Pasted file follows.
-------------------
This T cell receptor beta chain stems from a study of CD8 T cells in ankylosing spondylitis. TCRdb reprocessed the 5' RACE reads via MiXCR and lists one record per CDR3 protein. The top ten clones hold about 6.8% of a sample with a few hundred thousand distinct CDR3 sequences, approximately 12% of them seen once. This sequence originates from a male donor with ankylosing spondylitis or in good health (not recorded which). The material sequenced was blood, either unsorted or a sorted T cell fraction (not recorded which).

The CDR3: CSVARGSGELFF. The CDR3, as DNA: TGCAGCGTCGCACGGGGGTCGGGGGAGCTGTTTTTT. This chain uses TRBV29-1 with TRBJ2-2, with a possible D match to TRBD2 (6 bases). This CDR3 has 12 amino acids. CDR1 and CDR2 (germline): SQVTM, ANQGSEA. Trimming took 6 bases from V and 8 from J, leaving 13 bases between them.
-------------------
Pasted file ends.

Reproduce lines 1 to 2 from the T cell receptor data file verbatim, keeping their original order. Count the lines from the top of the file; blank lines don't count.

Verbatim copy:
This T cell receptor beta chain stems from a study of CD8 T cells in ankylosing spondylitis. TCRdb reprocessed the 5' RACE reads via MiXCR and lists one record per CDR3 protein. The top ten clones hold about 6.8% of a sample with a few hundred thousand distinct CDR3 sequences, approximately 12% of them seen once. This sequence originates from a male donor with ankylosing spondylitis or in good health (not recorded which). The material sequenced was blood, either unsorted or a sorted T cell fraction (not recorded which).

The CDR3: CSVARGSGELFF. The CDR3, as DNA: TGCAGCGTCGCACGGGGGTCGGGGGAGCTGTTTTTT. This chain uses TRBV29-1 with TRBJ2-2, with a possible D match to TRBD2 (6 bases). This CDR3 has 12 amino acids. CDR1 and CDR2 (germline): SQVTM, ANQGSEA. Trimming took 6 bases from V and 8 from J, leaving 13 bases between them.